News and Commentary

Media Trying To Salvage Story About Ivermectin Overdoses in Oklahoma
Ivermectin tablets arranged in Jakarta, Indonesia, on Thursday, Sept. 2, 2021. The U.S. Food and Drug Administration warned Americans against taking ivermectin, a drug usually used on animals, as a treatment or prevention for Covid-19.
Dimas Ardian/Bloomberg via Getty Images

Media outlets rushed to share a story claiming so many people in Oklahoma were overdosing on the veterinary version of Ivermectin that hospitals’ emergency rooms were overwhelmed. That story, predictably, turned out to be false, but the media is still desperately clinging to that narrative.

Rolling Stone has added a second update to its original story, which was based on an interview with a single emergency room doctor in Oklahoma. The headline for the story has now changed, though the magazine attempts to salvage its original story by emphasizing that only one hospital has disputed the original story. The new update on the Rolling Stone story notes that the magazine “has been unable to independently verify any such cases as of the time of this update.” One has to wonder why the outlet, given its history with publishing false stories, didn’t independently verify the information in its article before it published it in the first place.

CNN fact-checker Daniel Dale also somewhat attempted to defend media reporting on the Oklahoma story, writing on Twitter that only one hospital denied the doctor’s claims but that another said it had seen patients “with ivermectin issues,” though that turned out to be just a handful of patients.

“That hospital is only one of the ones this doctor is affiliated with, so its word was not actually definitive proof that the doctor was making the whole thing up. We now know at least one other hospital the doctor works with has indeed seen patients with ivermectin issues,” Dale tweeted.

Dale did provide some interesting information, however, noting that the interview with the doctor interviewed by local outlet KFOR, Dr. Jason McElyea, doesn’t make it clear that he was specifically blaming Ivermectin for backed up emergency rooms.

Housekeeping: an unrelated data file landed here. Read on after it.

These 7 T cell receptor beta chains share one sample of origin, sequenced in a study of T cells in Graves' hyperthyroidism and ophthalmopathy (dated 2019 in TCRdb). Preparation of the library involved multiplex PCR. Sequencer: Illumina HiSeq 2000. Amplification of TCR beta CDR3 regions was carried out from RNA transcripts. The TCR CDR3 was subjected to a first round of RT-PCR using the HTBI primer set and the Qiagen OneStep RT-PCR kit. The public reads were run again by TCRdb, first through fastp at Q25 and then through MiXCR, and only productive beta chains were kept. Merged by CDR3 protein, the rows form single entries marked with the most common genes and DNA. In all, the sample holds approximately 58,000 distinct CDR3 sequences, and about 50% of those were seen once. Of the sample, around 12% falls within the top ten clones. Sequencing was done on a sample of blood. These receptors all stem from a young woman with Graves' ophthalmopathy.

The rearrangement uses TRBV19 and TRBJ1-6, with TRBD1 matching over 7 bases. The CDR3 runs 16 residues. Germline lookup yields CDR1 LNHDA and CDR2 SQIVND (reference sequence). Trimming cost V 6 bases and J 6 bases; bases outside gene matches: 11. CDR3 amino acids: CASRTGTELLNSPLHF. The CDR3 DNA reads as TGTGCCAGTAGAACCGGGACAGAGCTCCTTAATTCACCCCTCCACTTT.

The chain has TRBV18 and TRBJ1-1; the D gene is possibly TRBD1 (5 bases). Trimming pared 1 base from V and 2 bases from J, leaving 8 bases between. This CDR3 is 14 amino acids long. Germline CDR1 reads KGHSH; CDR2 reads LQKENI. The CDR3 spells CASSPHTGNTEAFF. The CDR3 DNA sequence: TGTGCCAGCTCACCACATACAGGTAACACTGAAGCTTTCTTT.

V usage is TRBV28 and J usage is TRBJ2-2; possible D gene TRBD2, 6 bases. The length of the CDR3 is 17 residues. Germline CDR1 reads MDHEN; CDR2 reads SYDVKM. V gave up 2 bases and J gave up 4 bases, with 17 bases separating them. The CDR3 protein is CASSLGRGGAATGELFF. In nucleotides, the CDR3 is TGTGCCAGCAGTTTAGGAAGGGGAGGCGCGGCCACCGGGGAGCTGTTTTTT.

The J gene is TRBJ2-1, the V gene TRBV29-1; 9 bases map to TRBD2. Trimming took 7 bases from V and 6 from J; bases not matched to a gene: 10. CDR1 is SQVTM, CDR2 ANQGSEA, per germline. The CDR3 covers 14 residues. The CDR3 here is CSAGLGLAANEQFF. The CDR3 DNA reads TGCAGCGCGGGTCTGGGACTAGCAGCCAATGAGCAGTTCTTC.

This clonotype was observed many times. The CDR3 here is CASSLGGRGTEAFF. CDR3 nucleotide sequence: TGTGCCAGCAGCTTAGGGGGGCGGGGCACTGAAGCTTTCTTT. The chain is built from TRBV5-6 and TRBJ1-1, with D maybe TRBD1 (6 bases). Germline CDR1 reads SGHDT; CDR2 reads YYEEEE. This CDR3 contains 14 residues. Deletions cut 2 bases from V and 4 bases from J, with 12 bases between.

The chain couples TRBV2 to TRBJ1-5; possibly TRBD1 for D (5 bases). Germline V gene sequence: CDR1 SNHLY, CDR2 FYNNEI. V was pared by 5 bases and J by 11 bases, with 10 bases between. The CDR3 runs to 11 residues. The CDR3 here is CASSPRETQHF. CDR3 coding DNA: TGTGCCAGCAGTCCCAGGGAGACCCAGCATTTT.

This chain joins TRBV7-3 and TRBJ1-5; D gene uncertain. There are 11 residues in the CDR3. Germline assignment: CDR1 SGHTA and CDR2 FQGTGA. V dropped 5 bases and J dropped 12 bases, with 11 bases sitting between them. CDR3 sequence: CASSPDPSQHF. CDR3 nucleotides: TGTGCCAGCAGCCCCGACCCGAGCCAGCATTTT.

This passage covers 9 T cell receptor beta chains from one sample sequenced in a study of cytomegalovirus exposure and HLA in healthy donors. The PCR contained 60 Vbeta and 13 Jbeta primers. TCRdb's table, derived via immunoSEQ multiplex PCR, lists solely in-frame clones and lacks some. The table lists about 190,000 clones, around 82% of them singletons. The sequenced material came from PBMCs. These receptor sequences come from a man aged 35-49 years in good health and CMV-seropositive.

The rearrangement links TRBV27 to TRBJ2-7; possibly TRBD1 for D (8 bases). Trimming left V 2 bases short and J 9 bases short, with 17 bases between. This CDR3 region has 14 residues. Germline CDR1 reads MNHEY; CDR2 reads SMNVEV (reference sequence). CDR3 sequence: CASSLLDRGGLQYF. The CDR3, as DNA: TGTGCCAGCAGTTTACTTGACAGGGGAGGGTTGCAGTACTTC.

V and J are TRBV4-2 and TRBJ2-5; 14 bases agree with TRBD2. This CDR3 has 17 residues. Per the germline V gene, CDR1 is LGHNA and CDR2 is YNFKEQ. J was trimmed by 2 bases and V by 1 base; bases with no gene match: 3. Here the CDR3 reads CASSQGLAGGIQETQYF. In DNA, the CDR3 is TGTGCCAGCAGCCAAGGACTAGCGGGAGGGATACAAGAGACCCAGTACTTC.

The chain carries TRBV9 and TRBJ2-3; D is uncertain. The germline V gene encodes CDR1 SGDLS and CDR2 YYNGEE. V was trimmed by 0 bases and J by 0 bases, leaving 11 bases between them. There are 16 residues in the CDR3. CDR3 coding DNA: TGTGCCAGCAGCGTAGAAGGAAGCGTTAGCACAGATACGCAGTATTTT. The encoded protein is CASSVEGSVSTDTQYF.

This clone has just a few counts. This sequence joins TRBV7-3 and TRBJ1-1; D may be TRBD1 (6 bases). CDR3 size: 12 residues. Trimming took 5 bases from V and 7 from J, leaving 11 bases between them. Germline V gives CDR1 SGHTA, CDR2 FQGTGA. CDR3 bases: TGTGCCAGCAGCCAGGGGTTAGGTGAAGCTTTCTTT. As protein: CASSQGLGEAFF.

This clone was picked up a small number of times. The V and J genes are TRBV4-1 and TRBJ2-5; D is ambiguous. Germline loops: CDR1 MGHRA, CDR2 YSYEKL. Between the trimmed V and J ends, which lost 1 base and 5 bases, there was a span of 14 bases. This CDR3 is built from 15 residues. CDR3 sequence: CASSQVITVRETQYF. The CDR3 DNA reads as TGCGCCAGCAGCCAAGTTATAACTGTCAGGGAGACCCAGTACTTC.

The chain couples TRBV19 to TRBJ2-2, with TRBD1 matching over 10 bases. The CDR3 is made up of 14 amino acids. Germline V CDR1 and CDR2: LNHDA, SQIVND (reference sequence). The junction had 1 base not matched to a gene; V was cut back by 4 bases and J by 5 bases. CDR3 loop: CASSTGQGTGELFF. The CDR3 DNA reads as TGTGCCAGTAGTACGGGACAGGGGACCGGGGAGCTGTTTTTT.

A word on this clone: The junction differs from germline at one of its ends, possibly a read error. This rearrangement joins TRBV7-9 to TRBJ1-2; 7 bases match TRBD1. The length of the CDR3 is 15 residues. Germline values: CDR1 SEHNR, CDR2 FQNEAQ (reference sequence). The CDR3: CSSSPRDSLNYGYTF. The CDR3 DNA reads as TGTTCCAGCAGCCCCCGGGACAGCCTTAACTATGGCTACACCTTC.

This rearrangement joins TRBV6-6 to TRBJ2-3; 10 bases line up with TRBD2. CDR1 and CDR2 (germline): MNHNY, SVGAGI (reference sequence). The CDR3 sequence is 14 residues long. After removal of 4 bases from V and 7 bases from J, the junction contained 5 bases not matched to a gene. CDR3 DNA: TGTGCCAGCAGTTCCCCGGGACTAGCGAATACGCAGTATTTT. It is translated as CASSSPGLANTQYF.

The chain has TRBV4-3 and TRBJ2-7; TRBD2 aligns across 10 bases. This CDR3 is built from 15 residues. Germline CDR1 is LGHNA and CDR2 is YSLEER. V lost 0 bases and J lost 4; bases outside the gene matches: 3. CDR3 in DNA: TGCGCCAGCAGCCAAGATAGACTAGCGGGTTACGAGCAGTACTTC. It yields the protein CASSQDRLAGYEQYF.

“I’ll note that the local outlet is standing by its story and released more footage from its interview with the doctor. Because it edited out the questions, though, it’s still not clear how much the doctor was attributing the congestion to ivermectin,” Dale wrote.

Dale later shared a statement from another hospital where McElyea has worked, which said it had seen “a handful of ivermectin patients in our emergency room,” though it added that “our hospitals are not filled with people who have taken ivermectin,” but said those patients “are adding to the congestion already caused by COVID-19 and other emergencies.”

A handful of patients does not warrant the blaring headlines from outlets like Rolling Stone. The hospital also didn’t say the Ivermectin patients had taken the veterinary version of the drug.

For his part, McElyea says his comments were taken out of context. It appears he may have mentioned Ivermectin as one reason why hospital emergency rooms are congested but did not make it the sole issue, nor did he insist that Ivermectin was the reason ambulances were backed up or gunshot victims had to wait to be seen.

Rachel Maddow was another media figure who uncritically shared the original story. Her tweet is still up, without any accompanying note from Twitter about misinformation. After intense backlash, it appears Maddow finally on Tuesday added a clarifying tweet about how two hospitals have spoken up about the story — one saying it had not seen Ivermectin overdose patients and one saying they had a few patients. She then included a link to an FDA page warning against using veterinary Ivermectin to treat COVID-19.

Of course, had Maddow been a conservative, her tweet would have been flagged for misinformation and she probably would have had her count suspended until she removed the offending tweet.

The media also continues to insist that Ivermectin is only a veterinary drug, when it has uses for humans as well — obviously at different dosages.

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